The baseball shtick and the interior dialogues of Robbins and Costner during the games ("Why's he want the heat? I wanna throw the deuce..." And, "Don't think, ... Get that...woman out of your head--Time out!") are really funny, and the bit where Robbins shakes him off and Costner, as an object lesson for his young pitcher, tells the batter what's coming next allowing the batter to hit it out of the park (or onto the Bull Durham sign to win a free steak dinner--is this genuine Americana or what?) are a crack up. But also great are the scenes with Sarandon as she philosophizes ("I believe in the Church of Baseball") and wise-cracks her way through the boys of summer, especially the scene where she ties Nuke up in bed and reads him some Walt Whitman. Now THAT really tires the boy out! Another great scene is on the bus when Crash lets the other players know that he once made it to the bigs where "...you hit white balls for batting practice and the ballparks are like cathedrals." Beautiful.
Best dead-pan one-liner is when Crash catches Nuke in the locker room trying to adjust the panty hose girdle that Annie has talked him into wearing under his uniform: "The rose goes in the front, big guy."
By the way, the great rock and roll soundtrack includes the galvanizing baseball song, "Brown-Eyed Handsome Man" by John Fogerty of Creedence Clearwater Revival fame. (Or maybe the title's "In Center Field": "Put me in coach. I'm ready to play, today, in center field.")
It's a shame that Shelton did not win the Oscar for this script, it's really that good. (Ronald Bass won for Rain Man.) The characters are just fascinating and full of life, and not just the three leads. The bit players are funny too, including the hard-talking, middle-brained manager, the mindless pattering coaches, the sweet young groupie girl who makes it with all the players as fast as she can. Even the team clown is good.
The irreverent characterizations, the sweet story, the realistic atmosphere of baseball in small town America (only slightly burlesqued), and some fine acting all rolled together make this one highly diverting little film, actually one of the best baseball films ever made. See this with your best babe. She'll like it as much as you.
"Bull Durham" is one of those engaging sports films that can be enjoyed
no matter if one isn't a fan of the sport in question - in this case,
baseball. There's all the love in the world for this great American
pastime, but there's also some interesting and literate discussions
going on all the time in this smart and witty comedy, as well as some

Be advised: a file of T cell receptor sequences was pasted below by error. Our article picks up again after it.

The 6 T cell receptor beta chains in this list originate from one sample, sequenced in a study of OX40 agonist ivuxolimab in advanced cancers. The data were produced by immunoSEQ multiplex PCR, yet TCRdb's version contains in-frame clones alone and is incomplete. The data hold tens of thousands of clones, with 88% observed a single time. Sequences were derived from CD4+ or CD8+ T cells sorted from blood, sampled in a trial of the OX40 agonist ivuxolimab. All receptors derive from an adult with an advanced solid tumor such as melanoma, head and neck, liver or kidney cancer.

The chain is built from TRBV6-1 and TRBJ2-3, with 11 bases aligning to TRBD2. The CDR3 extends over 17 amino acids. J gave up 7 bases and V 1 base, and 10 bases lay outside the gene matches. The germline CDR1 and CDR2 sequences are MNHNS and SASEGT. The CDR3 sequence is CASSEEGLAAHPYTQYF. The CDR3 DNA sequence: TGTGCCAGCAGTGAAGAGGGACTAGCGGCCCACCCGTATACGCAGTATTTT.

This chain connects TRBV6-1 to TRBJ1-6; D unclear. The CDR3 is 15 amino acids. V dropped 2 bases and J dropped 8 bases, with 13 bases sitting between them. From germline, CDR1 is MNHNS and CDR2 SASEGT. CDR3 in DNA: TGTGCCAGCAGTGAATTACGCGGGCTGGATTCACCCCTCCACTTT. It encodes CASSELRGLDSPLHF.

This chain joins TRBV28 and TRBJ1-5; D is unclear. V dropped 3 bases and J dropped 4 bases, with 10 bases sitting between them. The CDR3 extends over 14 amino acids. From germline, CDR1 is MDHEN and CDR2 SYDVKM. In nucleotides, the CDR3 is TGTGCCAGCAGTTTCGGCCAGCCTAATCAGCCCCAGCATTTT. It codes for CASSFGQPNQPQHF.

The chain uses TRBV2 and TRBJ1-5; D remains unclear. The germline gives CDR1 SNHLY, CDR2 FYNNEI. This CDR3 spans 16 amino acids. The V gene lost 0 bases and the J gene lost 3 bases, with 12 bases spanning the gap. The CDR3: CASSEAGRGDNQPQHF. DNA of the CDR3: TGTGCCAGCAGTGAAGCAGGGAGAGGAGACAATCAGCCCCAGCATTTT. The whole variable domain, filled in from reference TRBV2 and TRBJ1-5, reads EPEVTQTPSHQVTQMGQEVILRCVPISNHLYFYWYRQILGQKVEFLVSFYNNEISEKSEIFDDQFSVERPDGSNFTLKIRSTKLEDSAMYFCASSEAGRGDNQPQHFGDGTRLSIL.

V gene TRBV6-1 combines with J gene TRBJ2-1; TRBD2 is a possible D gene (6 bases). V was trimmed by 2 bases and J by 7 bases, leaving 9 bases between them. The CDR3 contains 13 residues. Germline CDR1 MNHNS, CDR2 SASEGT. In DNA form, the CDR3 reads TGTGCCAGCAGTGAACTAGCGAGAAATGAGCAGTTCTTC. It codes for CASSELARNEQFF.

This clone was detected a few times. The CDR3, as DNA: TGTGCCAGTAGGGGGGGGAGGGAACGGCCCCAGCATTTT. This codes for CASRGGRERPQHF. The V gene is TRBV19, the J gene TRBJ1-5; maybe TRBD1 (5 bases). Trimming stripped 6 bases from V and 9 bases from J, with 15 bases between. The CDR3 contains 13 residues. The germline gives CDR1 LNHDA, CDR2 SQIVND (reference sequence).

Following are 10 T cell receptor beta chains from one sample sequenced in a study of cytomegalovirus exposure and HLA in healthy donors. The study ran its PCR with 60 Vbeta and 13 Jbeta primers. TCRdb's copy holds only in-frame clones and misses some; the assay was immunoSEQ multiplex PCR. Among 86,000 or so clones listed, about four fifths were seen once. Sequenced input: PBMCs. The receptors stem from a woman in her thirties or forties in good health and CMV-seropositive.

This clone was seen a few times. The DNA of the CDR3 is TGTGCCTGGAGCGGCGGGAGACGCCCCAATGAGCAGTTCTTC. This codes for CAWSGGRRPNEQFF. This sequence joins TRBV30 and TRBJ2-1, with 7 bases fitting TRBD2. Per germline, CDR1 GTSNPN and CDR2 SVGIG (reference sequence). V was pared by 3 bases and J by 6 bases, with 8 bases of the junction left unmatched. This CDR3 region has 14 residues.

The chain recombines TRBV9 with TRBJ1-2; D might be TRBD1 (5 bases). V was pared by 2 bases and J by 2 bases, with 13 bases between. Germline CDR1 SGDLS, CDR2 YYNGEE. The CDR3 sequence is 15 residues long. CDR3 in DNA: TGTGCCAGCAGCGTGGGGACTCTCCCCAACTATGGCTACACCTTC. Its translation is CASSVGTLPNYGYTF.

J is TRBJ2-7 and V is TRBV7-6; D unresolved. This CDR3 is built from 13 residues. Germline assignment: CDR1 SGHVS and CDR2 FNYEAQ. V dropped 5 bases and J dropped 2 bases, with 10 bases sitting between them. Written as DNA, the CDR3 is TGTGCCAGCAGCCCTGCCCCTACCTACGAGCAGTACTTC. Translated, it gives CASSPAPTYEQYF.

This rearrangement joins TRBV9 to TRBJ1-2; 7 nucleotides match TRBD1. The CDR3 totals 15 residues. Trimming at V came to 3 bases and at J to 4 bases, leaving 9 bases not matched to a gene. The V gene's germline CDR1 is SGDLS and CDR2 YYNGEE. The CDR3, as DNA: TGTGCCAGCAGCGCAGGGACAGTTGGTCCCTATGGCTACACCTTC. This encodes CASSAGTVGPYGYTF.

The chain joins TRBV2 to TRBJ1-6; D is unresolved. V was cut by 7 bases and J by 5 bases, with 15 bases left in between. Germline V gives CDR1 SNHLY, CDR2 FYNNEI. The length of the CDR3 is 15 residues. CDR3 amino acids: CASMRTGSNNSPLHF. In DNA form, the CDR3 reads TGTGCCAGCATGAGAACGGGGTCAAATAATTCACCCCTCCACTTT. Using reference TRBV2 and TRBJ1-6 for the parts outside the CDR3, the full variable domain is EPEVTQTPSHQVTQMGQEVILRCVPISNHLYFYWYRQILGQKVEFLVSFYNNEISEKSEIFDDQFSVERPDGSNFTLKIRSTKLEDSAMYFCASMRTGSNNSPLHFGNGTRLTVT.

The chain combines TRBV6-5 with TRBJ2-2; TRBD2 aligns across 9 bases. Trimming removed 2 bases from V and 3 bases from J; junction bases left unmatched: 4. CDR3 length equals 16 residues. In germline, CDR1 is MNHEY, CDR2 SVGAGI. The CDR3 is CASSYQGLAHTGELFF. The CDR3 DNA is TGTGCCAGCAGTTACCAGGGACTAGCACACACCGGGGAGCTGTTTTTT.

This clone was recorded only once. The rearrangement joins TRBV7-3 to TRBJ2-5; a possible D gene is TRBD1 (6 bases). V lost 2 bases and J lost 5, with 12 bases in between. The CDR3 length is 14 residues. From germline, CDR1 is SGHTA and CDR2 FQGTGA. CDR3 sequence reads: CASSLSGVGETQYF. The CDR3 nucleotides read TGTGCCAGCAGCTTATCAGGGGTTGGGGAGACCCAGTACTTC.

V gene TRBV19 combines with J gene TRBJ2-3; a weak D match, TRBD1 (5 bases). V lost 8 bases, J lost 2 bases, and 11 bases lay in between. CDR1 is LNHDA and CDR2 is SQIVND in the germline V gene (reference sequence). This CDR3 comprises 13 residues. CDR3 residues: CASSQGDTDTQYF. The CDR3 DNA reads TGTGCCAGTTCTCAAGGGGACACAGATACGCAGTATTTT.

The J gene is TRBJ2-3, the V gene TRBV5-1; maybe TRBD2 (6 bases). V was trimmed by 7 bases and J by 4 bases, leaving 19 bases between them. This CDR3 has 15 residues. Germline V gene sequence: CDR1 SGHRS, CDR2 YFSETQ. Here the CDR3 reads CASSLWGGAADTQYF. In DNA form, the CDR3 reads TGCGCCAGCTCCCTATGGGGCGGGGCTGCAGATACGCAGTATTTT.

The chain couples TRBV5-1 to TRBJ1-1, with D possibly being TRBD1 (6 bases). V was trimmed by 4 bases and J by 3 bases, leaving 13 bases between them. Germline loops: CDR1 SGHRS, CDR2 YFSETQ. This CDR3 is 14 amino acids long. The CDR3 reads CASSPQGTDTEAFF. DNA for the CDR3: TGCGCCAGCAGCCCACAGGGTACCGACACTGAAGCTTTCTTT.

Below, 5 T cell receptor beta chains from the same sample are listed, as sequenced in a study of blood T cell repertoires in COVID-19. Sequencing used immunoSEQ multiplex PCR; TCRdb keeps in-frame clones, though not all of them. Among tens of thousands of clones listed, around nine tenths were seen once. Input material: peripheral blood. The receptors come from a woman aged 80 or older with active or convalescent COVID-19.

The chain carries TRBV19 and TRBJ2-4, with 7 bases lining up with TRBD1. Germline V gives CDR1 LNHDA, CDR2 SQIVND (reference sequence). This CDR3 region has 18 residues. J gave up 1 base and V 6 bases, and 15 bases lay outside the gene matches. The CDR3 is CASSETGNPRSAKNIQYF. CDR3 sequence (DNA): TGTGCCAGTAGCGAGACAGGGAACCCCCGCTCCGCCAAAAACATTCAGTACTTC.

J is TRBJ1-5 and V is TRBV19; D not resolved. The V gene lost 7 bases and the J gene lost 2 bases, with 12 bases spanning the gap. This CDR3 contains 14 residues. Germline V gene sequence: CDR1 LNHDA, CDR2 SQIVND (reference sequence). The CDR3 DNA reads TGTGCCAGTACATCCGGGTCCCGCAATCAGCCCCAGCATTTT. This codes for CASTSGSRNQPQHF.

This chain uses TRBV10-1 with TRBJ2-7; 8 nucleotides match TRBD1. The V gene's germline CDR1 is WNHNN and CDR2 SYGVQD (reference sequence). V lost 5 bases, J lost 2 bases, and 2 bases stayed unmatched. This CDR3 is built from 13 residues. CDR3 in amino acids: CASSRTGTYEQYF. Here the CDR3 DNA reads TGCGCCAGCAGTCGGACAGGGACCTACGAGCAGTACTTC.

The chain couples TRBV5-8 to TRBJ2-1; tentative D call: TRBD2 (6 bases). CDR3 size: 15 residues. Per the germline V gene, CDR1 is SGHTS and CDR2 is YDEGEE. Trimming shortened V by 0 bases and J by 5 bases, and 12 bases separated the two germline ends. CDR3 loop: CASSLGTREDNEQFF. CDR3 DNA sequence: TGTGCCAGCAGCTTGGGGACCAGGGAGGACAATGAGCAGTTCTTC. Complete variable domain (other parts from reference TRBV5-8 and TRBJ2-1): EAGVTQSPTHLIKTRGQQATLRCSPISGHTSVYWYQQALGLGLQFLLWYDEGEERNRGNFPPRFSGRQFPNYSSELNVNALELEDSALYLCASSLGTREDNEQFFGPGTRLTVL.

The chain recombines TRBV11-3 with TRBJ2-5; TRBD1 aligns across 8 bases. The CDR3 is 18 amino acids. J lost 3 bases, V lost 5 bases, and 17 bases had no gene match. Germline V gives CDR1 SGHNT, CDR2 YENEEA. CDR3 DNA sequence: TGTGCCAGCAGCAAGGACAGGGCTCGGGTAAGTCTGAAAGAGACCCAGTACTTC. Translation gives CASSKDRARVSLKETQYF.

memorable characters whom we like and find easy to watch.
Kevin Costner plays "Crash" Davis, a veteran minor league catcher who's hired by the Durham Bulls to act as a mentor to their new pitcher Ebby LaLoosh (Tim Robbins). Ebby is in need of some direction, as he may be truly talented but has ego and discipline problems. At the same time, sexy Annie Savoy (Susan Sarandon), the Bulls' loyal groupie, takes an interest in Ebby as she makes a habit of hooking up with one young player every season and helping the man to mature. Naturally, some sparks fly as the two guys both get attracted to Annie.
Writer / director Ron Shelton truly knows the territory, having been a minor league baseball player himself, although he doesn't in truth feature a lot of game action. His dialogue is often very funny and often very profane. A lot of humour comes from Annies' manipulation of the naive Ebby, whom she nicknames "Nuke" and has him do things like wear a garter, thinking this will improve his game. And while the film does get serious at times, it never becomes too maudlin. As was said previously, the attraction comes from watching three intriguing characters and three fine performances. With fine support by Trey Wilson and Robert Wuhl, Costner, Sarandon, and Robbins make the most of the material. There's also some endearing goofiness from the real-life "Clown Prince of Baseball", a man named Max Patkin. And to top it all off, there are some very sexy scenes in this thing, especially towards the end. All in all, this likable story has a little something for everybody, and is well worth a viewing.
Eight out of 10.
First of I have to say i'm from the UK, i've never played baseball seen
a baseball game or have any ideas to the finer rules of baseball but
this will not stop you enjoying this film. This film is about a way of
life and you can enjoy it in the same way as you can watch a film about
a great explorer without ever having left your own country. For Crash,
Nuke, Annie and all the other characters in here baseball is a way of
life not a sport and it is to be respected and in some cases
worshipped. For me the best scene in this movie comes in the pool hall
at the end with three generations of baseball player we know that one
day nuke, will be in crash's position and that crash will eventually be
in the old guys position it's the baseball way of life. Howevever it's
a way of life that's changing and this is shown in the almost forlorn
at times shot's of the ballpark and main characters, like the lady says
you have to respect the ball player who's just trying to finish out the